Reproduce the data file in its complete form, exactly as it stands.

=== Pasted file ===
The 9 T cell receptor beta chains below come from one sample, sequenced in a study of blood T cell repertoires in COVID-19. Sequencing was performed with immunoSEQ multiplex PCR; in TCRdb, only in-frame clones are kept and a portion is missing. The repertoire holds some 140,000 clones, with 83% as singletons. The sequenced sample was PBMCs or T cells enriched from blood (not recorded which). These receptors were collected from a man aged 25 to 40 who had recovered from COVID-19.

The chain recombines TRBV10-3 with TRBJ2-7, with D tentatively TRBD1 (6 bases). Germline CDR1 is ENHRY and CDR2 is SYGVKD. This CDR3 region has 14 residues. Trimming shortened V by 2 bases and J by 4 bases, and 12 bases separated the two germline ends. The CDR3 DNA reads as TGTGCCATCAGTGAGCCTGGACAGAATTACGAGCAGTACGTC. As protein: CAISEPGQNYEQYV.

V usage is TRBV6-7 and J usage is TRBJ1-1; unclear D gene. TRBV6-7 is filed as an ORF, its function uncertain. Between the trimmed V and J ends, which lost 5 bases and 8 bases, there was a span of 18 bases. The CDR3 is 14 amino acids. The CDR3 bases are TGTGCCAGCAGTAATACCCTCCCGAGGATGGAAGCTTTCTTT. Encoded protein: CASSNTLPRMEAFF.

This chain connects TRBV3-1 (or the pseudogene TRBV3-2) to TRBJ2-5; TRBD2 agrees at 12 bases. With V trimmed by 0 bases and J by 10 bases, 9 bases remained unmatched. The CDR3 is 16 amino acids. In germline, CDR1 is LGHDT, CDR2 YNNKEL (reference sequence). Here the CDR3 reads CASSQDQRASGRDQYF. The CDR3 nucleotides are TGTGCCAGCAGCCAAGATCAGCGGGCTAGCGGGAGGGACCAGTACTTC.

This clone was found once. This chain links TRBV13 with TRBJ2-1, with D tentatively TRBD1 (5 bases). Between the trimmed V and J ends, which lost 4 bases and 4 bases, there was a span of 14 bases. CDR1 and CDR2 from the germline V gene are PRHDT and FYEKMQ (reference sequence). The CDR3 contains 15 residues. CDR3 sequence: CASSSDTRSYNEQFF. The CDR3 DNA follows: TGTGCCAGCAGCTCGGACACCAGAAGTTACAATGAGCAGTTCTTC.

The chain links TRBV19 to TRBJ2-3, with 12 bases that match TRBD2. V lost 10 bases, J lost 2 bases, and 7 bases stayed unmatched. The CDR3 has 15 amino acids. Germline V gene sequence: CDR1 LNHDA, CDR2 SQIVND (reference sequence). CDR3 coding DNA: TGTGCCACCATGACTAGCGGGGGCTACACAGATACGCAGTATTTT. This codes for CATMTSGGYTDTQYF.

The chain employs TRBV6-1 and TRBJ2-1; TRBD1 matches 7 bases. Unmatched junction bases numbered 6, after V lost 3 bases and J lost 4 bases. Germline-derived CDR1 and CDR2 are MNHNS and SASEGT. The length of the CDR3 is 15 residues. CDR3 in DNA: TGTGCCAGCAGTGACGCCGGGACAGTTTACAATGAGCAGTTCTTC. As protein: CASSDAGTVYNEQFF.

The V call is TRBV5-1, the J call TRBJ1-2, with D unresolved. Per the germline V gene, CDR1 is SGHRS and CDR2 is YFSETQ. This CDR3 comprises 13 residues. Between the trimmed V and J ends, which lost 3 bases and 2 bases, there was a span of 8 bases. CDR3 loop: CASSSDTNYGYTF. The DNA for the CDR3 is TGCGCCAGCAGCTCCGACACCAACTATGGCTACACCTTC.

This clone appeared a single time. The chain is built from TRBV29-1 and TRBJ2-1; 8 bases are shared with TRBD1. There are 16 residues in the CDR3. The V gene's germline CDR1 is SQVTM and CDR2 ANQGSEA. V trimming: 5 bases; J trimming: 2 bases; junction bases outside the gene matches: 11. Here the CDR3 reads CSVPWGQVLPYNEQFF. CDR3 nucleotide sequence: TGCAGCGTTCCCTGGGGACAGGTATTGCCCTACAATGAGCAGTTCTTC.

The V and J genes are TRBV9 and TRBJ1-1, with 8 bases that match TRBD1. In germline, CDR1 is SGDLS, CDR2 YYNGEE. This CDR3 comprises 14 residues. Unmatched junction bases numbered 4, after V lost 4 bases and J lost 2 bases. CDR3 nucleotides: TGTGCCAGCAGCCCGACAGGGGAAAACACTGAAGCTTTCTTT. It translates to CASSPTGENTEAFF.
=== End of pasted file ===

The 9 T cell receptor beta chains below come from one sample, sequenced in a study of blood T cell repertoires in COVID-19. Sequencing was performed with immunoSEQ multiplex PCR; in TCRdb, only in-frame clones are kept and a portion is missing. The repertoire holds some 140,000 clones, with 83% as singletons. The sequenced sample was PBMCs or T cells enriched from blood (not recorded which). These receptors were collected from a man aged 25 to 40 who had recovered from COVID-19.

The chain recombines TRBV10-3 with TRBJ2-7, with D tentatively TRBD1 (6 bases). Germline CDR1 is ENHRY and CDR2 is SYGVKD. This CDR3 region has 14 residues. Trimming shortened V by 2 bases and J by 4 bases, and 12 bases separated the two germline ends. The CDR3 DNA reads as TGTGCCATCAGTGAGCCTGGACAGAATTACGAGCAGTACGTC. As protein: CAISEPGQNYEQYV.

V usage is TRBV6-7 and J usage is TRBJ1-1; unclear D gene. TRBV6-7 is filed as an ORF, its function uncertain. Between the trimmed V and J ends, which lost 5 bases and 8 bases, there was a span of 18 bases. The CDR3 is 14 amino acids. The CDR3 bases are TGTGCCAGCAGTAATACCCTCCCGAGGATGGAAGCTTTCTTT. Encoded protein: CASSNTLPRMEAFF.

This chain connects TRBV3-1 (or the pseudogene TRBV3-2) to TRBJ2-5; TRBD2 agrees at 12 bases. With V trimmed by 0 bases and J by 10 bases, 9 bases remained unmatched. The CDR3 is 16 amino acids. In germline, CDR1 is LGHDT, CDR2 YNNKEL (reference sequence). Here the CDR3 reads CASSQDQRASGRDQYF. The CDR3 nucleotides are TGTGCCAGCAGCCAAGATCAGCGGGCTAGCGGGAGGGACCAGTACTTC.

This clone was found once. This chain links TRBV13 with TRBJ2-1, with D tentatively TRBD1 (5 bases). Between the trimmed V and J ends, which lost 4 bases and 4 bases, there was a span of 14 bases. CDR1 and CDR2 from the germline V gene are PRHDT and FYEKMQ (reference sequence). The CDR3 contains 15 residues. CDR3 sequence: CASSSDTRSYNEQFF. The CDR3 DNA follows: TGTGCCAGCAGCTCGGACACCAGAAGTTACAATGAGCAGTTCTTC.

The chain links TRBV19 to TRBJ2-3, with 12 bases that match TRBD2. V lost 10 bases, J lost 2 bases, and 7 bases stayed unmatched. The CDR3 has 15 amino acids. Germline V gene sequence: CDR1 LNHDA, CDR2 SQIVND (reference sequence). CDR3 coding DNA: TGTGCCACCATGACTAGCGGGGGCTACACAGATACGCAGTATTTT. This codes for CATMTSGGYTDTQYF.

The chain employs TRBV6-1 and TRBJ2-1; TRBD1 matches 7 bases. Unmatched junction bases numbered 6, after V lost 3 bases and J lost 4 bases. Germline-derived CDR1 and CDR2 are MNHNS and SASEGT. The length of the CDR3 is 15 residues. CDR3 in DNA: TGTGCCAGCAGTGACGCCGGGACAGTTTACAATGAGCAGTTCTTC. As protein: CASSDAGTVYNEQFF.

The V call is TRBV5-1, the J call TRBJ1-2, with D unresolved. Per the germline V gene, CDR1 is SGHRS and CDR2 is YFSETQ. This CDR3 comprises 13 residues. Between the trimmed V and J ends, which lost 3 bases and 2 bases, there was a span of 8 bases. CDR3 loop: CASSSDTNYGYTF. The DNA for the CDR3 is TGCGCCAGCAGCTCCGACACCAACTATGGCTACACCTTC.

This clone appeared a single time. The chain is built from TRBV29-1 and TRBJ2-1; 8 bases are shared with TRBD1. There are 16 residues in the CDR3. The V gene's germline CDR1 is SQVTM and CDR2 ANQGSEA. V trimming: 5 bases; J trimming: 2 bases; junction bases outside the gene matches: 11. Here the CDR3 reads CSVPWGQVLPYNEQFF. CDR3 nucleotide sequence: TGCAGCGTTCCCTGGGGACAGGTATTGCCCTACAATGAGCAGTTCTTC.

The V and J genes are TRBV9 and TRBJ1-1, with 8 bases that match TRBD1. In germline, CDR1 is SGDLS, CDR2 YYNGEE. This CDR3 comprises 14 residues. Unmatched junction bases numbered 4, after V lost 4 bases and J lost 2 bases. CDR3 nucleotides: TGTGCCAGCAGCCCGACAGGGGAAAACACTGAAGCTTTCTTT. It translates to CASSPTGENTEAFF.